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The QLess Blog

Gone in 6 minutes: average queuing time UK shoppers are willing to wait

Aug 01 By Alex Bäcker | Categories: Retail

On average Brits will wait just under six minutes in a shop queue before they walk out. That's according to a survey conducted as part of an investigation by Omnico into the effect of queues on retailers' businesses. The survey also found that over half (56%) of Britons would be less likely to return to a store if they'd had a bad queuing experience, with men more likely than women to hold a bad queuing experience against a store (58% versus 55% respectively).

These results come from research of 1,344 UK consumers to find out how patient people in Britain are when it comes to queuing in store. The average time across the UK for shoppers to wait in a queue until they 'abandon basket' is 5 minutes 54 seconds.

Amongst major towns and cities in the UK, the least patient is Plymouth, with locals only willing to wait an average of 4 minutes 55 seconds before leaving the store. Liverpool is the most patient city in the UK with shoppers willing to wait 6 minutes 47 seconds. Londoners are the fourth most impatient, only willing to wait 5 minutes 44 seconds.

Only 19% of people said that they would never abandon their basket regardless of how long they'd been waiting in a queue. On the flip side, 16% refuse to wait more than three minutes before walking out.

On average younger people queue for longer periods of time than older people, with shoppers aged 16-24 willing to wait for up to 6 minutes 9 seconds, whilst shoppers aged 55+ are only prepared to wait for 5 minutes 46 seconds. However, despite the younger generation being more willing to wait longer, they are the most likely group to be badly affected by a queuing experience with 59% saying they wouldn't return to a store as a result.

Commenting on the research, Mark Rackley, Chartered Psychologist commented: "These findings reflect a concept known as Heuristics, which is decision making based on past experience. When it comes to queuing, people use previous experiences to decide whether they will stay in the queue or leave it. In today's society when people can buy things within a matter of a few clicks or swipes, without having to wait, they may use a Heuristic and conclude that queuing is inconvenient and thus choose to walk-away. Based on this behaviour and as people increasingly experience instantaneous payment, queuing tolerance levels are likely to continue to decrease."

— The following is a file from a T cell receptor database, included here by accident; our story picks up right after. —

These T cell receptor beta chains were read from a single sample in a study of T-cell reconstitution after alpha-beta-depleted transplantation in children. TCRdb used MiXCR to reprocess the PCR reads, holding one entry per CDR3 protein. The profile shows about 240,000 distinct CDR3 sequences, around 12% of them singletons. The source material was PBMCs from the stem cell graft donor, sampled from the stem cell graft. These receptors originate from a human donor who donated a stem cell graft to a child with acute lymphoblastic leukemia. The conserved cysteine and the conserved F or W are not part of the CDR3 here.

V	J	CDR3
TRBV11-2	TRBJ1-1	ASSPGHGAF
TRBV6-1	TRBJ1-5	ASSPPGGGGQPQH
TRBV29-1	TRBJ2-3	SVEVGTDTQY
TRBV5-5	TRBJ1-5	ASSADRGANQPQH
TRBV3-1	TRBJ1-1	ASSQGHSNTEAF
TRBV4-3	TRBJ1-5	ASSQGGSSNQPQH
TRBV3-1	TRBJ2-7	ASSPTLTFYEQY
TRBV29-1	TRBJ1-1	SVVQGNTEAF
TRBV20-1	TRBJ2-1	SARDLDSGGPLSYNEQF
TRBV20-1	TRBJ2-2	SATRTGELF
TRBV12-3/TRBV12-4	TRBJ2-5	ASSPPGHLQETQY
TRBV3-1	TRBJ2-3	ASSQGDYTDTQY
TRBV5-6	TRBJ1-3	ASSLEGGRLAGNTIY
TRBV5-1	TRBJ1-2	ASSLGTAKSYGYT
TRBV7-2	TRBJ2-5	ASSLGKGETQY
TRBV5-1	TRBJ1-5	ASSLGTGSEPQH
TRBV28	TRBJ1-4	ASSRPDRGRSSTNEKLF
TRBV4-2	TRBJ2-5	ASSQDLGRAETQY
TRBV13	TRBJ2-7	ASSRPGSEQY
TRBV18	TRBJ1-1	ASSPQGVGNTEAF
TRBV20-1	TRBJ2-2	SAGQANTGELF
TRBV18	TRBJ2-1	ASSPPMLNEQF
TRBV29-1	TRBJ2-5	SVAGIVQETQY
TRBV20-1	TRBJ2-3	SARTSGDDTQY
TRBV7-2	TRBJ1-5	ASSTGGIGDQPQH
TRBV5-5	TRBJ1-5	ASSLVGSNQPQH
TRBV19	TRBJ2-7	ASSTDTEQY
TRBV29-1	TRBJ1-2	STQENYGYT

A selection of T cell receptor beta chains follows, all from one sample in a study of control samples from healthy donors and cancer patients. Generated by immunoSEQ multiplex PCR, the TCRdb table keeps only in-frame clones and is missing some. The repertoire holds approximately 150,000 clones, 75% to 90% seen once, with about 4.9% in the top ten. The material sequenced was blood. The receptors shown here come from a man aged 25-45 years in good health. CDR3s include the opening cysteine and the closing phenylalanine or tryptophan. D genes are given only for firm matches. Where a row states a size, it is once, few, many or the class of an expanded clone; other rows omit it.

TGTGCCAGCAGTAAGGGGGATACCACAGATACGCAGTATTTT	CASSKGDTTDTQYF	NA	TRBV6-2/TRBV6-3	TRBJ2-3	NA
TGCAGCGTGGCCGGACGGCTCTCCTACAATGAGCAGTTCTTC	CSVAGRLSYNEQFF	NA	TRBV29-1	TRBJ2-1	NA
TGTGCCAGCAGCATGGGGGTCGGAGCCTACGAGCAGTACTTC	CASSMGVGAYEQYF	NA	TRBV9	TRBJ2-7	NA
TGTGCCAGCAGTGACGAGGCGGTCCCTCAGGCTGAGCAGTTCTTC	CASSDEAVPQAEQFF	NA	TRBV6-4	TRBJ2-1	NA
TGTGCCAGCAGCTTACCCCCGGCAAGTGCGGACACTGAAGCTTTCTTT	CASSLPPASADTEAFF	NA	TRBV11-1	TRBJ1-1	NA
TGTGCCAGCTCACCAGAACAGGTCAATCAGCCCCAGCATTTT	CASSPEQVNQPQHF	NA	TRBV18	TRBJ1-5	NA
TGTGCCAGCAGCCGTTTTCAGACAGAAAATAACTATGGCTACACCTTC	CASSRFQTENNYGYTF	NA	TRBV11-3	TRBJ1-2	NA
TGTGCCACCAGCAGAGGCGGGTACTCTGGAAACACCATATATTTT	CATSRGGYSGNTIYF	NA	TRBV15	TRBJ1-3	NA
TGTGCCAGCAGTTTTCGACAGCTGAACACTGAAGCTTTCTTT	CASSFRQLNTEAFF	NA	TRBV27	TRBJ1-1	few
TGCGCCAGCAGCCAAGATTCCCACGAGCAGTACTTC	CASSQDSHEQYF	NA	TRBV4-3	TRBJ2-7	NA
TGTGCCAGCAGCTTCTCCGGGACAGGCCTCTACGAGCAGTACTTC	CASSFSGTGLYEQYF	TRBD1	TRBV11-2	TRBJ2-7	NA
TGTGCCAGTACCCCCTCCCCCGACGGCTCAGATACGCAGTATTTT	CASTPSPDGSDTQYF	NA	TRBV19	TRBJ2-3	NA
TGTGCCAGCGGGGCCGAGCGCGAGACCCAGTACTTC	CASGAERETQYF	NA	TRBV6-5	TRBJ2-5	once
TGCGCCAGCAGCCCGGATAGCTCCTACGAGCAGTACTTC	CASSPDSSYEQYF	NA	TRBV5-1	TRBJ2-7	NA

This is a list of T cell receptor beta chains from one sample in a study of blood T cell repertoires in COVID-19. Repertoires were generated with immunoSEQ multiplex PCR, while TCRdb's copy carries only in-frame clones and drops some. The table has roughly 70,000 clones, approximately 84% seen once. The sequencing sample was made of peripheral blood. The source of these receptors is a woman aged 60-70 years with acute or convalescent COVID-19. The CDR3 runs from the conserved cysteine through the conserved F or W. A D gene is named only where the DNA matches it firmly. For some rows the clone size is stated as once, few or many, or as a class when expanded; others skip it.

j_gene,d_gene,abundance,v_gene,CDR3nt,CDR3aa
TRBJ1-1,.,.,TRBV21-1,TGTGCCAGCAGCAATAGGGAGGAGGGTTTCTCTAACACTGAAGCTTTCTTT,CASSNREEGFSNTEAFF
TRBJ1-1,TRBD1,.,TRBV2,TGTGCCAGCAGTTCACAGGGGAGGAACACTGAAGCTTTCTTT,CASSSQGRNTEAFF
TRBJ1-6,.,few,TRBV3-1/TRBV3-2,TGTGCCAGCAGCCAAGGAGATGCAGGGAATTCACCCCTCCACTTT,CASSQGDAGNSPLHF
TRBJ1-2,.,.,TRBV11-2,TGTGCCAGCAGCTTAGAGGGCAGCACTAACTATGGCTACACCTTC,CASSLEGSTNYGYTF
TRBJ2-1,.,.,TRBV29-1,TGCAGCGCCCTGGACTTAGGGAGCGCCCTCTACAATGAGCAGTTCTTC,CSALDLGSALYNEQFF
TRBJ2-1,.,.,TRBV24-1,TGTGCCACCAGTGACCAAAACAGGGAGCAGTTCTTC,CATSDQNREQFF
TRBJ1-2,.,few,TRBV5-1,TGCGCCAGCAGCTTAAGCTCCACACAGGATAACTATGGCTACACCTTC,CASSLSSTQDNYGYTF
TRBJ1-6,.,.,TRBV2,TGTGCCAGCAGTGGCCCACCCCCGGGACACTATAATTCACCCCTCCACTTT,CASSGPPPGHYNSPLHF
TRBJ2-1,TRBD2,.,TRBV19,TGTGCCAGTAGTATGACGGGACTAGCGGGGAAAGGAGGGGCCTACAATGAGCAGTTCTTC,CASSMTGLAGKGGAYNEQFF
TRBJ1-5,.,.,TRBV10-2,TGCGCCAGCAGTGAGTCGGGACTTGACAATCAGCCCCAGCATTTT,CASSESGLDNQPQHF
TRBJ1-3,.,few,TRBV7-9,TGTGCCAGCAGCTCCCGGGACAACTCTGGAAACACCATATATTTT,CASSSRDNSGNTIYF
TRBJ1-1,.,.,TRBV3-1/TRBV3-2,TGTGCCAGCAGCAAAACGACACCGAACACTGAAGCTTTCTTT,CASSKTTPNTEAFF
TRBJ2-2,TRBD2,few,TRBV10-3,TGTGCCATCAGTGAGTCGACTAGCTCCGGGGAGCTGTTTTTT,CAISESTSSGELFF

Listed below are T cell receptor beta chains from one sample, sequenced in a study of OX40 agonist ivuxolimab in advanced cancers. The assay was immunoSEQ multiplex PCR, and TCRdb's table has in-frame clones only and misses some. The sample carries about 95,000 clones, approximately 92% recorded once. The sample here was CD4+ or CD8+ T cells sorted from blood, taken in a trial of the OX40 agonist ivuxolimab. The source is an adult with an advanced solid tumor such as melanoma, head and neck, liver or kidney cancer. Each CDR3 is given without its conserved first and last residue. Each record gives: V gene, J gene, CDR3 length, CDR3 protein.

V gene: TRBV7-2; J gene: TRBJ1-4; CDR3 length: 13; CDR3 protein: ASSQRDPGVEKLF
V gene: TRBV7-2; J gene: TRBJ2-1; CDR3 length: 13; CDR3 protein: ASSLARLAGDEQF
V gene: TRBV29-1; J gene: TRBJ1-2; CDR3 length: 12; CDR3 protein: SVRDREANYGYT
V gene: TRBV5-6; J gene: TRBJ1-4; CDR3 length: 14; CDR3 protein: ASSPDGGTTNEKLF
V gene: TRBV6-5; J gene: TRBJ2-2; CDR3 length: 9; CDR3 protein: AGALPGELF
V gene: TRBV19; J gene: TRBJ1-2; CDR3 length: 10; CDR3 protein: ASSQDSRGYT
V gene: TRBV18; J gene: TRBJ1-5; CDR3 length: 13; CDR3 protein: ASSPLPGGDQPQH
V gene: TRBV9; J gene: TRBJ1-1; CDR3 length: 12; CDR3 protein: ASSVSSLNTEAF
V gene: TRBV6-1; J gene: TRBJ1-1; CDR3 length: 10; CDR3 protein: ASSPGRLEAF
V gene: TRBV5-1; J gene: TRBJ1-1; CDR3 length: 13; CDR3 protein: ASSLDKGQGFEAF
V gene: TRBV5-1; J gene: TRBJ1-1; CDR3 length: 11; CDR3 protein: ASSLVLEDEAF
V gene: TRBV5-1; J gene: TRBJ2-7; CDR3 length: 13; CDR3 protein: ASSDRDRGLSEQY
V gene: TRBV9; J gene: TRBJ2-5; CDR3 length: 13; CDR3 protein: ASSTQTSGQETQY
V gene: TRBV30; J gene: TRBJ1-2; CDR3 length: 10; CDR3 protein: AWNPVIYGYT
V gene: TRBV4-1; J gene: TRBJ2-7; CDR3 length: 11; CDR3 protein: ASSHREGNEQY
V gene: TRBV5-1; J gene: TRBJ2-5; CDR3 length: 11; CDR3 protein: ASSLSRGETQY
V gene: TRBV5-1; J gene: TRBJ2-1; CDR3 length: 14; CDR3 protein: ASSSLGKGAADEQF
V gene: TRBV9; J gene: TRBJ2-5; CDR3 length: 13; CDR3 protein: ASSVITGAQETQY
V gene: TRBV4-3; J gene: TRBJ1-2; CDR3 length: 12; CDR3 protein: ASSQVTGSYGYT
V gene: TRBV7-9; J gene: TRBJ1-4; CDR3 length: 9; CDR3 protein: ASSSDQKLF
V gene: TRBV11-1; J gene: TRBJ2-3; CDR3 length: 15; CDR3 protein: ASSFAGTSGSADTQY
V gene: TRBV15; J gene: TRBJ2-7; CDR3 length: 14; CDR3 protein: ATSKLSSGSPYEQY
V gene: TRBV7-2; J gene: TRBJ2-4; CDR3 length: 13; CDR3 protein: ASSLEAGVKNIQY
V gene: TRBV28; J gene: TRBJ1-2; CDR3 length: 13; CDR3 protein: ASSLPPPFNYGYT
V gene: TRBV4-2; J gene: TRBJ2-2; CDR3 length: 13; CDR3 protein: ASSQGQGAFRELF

"Queuing is a pet hate of many people in the UK and our research revealed the detrimental impact it has on retailers, both in terms of abandoned baskets and long term loyalty," said Bill Henry, CEO at Omnico. "Retailers who focus on preventing abandoned baskets and customer walk-aways will see the compelling benefits to their bottom line."

Mobile queue management technologies are being used by leading retailers, from Kiddicare to T-Mobile and from Tourneau to Fleet Feet, to increase the number of customers with the patience to wait. The results: 12% to 20% more sales by reducing abandonment.

Below is the full list of the top 20 UK cities and the average times that locals are willing to queue for before leaving the store.


Average Queue time before walkout


4 minutes 55 seconds


4 minutes 56 seconds


5 minutes 15 seconds


5 minutes 44 seconds


5 minutes 47 seconds


5 minutes 48 seconds


5 minutes 51 seconds


5 minutes 59 seconds


6 minutes 2 seconds


6 minutes 3 seconds


6 minutes 6 seconds


6 minutes 13 seconds


6 minutes 21 seconds


6 minutes 25 seconds


6 minutes 26 seconds


6 minutes 32 seconds


6 minutes 47 seconds

Source: IT News Online

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